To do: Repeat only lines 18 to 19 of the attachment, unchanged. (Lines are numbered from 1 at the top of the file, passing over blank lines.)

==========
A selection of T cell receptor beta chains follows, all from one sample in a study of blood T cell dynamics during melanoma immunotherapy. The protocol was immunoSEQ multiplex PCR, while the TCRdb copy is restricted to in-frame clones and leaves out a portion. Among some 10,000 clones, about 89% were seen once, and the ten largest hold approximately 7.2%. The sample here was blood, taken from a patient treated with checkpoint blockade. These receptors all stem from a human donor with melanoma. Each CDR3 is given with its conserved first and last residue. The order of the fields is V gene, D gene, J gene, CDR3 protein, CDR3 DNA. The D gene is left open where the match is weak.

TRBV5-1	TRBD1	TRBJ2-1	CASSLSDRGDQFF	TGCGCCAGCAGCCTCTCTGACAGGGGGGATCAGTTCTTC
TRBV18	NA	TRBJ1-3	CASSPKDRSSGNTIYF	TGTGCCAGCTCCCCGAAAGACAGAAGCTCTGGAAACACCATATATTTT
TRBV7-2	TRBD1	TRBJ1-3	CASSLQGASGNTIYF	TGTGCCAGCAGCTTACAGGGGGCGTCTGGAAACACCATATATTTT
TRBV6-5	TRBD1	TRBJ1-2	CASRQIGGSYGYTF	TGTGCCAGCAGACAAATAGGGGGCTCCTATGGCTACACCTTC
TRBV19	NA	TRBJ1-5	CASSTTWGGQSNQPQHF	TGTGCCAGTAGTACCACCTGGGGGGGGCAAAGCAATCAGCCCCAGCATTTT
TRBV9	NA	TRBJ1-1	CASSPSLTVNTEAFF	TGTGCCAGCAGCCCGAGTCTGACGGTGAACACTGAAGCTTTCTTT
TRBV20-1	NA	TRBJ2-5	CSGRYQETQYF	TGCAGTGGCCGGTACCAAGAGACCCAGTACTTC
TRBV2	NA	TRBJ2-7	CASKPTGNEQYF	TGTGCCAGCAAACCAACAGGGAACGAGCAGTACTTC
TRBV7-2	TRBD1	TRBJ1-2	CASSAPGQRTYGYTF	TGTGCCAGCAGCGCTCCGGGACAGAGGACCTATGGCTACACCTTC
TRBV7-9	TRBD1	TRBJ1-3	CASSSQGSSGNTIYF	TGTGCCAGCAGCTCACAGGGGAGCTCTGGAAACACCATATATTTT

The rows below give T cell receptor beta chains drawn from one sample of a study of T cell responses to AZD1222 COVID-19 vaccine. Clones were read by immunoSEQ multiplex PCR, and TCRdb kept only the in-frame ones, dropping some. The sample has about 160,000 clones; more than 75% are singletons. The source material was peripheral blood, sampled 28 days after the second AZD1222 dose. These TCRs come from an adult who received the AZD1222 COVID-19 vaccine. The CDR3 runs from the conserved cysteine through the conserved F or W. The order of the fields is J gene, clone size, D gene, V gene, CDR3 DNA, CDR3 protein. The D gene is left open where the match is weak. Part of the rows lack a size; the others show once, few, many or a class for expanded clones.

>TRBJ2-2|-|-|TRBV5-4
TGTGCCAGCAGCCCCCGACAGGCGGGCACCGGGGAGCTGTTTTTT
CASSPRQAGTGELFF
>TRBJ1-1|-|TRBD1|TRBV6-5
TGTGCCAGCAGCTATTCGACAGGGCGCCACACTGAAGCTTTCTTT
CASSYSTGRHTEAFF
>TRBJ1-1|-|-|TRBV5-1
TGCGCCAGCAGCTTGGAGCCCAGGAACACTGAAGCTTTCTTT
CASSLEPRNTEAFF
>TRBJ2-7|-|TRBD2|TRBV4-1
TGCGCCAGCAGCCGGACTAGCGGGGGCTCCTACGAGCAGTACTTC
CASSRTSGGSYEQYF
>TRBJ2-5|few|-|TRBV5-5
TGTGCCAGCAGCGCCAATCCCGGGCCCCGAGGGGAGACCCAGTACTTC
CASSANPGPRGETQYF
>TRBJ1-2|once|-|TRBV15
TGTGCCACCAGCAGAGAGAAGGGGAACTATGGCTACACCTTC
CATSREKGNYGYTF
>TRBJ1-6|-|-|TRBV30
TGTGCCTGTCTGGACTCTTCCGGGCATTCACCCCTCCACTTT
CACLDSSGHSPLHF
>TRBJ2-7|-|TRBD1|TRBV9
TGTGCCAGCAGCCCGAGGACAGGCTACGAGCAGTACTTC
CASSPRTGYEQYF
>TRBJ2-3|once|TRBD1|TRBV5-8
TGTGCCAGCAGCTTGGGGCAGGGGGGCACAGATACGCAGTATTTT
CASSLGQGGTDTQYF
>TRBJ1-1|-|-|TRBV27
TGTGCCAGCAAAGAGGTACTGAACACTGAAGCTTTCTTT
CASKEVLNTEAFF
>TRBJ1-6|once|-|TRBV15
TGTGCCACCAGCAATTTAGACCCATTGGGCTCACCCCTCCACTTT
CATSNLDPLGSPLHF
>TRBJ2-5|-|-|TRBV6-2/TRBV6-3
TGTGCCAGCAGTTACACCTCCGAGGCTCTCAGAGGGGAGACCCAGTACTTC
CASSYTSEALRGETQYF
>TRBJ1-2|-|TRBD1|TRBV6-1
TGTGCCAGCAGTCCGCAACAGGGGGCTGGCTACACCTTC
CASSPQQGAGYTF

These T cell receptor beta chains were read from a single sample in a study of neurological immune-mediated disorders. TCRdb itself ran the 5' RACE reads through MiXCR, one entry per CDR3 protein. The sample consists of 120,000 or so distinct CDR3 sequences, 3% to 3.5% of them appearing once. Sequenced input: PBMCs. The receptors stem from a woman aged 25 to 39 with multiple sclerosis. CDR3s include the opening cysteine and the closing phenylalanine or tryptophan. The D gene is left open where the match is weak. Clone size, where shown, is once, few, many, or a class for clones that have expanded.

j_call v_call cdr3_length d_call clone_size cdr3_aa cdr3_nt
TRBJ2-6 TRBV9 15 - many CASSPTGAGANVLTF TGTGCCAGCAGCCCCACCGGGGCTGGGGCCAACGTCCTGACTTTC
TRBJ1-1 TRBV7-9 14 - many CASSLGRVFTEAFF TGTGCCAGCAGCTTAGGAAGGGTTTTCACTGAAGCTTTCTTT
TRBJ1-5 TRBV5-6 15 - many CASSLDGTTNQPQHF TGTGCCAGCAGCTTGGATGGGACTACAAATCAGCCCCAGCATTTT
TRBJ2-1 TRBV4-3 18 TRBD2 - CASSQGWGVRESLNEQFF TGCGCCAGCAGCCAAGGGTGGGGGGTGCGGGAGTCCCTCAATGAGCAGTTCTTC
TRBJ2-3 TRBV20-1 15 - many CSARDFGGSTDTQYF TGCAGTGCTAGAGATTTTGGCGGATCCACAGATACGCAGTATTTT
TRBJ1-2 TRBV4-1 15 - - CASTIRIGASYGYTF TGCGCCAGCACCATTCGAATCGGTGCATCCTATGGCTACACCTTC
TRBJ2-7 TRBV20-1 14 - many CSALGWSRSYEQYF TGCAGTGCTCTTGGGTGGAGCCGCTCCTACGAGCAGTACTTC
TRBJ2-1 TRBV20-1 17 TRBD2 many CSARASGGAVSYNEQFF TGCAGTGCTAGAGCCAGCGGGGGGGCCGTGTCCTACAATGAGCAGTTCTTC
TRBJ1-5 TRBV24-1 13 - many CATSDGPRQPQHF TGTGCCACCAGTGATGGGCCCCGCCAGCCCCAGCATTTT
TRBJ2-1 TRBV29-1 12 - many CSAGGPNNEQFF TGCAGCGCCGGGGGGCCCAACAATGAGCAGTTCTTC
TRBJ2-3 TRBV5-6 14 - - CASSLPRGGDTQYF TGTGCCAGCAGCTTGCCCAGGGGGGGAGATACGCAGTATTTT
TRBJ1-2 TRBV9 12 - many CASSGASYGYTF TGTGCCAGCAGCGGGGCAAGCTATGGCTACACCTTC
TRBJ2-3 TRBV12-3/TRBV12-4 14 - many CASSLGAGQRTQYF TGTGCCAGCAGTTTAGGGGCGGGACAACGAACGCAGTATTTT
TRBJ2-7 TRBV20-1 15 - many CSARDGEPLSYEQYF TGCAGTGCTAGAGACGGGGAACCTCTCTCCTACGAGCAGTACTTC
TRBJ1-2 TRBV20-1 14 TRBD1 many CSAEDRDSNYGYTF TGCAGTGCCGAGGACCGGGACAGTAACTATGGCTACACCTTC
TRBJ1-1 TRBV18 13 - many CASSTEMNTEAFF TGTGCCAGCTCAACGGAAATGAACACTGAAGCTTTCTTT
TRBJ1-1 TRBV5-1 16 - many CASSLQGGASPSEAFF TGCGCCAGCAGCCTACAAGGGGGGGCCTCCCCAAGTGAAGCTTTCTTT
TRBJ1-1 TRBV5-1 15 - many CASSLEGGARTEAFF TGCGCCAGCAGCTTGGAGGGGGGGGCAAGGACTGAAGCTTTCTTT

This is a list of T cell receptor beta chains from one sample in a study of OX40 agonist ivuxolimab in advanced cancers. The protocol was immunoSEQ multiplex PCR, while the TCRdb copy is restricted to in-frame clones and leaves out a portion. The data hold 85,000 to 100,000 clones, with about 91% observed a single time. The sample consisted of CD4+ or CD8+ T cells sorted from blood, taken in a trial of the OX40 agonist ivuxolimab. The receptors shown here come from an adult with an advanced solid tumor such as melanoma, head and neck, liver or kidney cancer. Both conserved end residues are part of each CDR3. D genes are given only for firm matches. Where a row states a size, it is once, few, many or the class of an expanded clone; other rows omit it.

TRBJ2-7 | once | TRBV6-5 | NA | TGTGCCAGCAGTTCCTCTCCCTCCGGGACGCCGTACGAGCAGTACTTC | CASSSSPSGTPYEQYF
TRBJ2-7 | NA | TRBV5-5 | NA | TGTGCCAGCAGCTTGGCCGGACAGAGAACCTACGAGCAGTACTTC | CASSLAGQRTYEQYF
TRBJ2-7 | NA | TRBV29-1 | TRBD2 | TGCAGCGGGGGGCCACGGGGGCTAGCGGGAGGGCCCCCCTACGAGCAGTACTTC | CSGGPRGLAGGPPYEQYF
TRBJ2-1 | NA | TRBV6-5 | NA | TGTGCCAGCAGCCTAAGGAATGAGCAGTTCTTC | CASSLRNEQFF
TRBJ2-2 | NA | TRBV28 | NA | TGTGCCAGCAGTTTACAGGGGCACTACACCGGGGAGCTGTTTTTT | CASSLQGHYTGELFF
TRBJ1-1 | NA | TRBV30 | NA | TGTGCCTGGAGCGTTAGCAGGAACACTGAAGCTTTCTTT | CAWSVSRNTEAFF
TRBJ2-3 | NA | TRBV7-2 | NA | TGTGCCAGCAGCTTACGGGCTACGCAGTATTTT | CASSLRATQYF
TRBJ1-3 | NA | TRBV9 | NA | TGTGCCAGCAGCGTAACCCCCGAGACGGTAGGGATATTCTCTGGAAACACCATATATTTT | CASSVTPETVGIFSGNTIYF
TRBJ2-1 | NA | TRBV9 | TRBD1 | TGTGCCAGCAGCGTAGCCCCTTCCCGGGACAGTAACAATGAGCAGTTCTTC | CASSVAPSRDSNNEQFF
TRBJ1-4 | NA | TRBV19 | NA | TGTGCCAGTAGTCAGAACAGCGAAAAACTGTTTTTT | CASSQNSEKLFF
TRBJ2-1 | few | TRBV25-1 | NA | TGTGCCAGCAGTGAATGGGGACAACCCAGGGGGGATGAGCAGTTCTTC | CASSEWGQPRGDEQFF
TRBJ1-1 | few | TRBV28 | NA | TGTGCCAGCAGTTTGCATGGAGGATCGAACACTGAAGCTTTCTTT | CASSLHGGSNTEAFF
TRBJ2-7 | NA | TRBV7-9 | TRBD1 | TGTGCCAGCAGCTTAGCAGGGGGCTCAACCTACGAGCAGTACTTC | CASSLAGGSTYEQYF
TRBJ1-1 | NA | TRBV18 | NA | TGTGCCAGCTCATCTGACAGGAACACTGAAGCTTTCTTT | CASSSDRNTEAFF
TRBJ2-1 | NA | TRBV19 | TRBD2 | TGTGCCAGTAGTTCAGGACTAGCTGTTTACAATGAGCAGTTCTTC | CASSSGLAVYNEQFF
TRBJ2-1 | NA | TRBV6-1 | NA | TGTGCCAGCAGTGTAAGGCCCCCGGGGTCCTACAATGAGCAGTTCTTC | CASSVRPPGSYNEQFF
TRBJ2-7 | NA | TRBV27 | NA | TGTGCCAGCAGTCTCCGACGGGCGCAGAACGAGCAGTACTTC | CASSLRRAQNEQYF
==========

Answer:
CASSYSTGRHTEAFF
>TRBJ1-1|-|-|TRBV5-1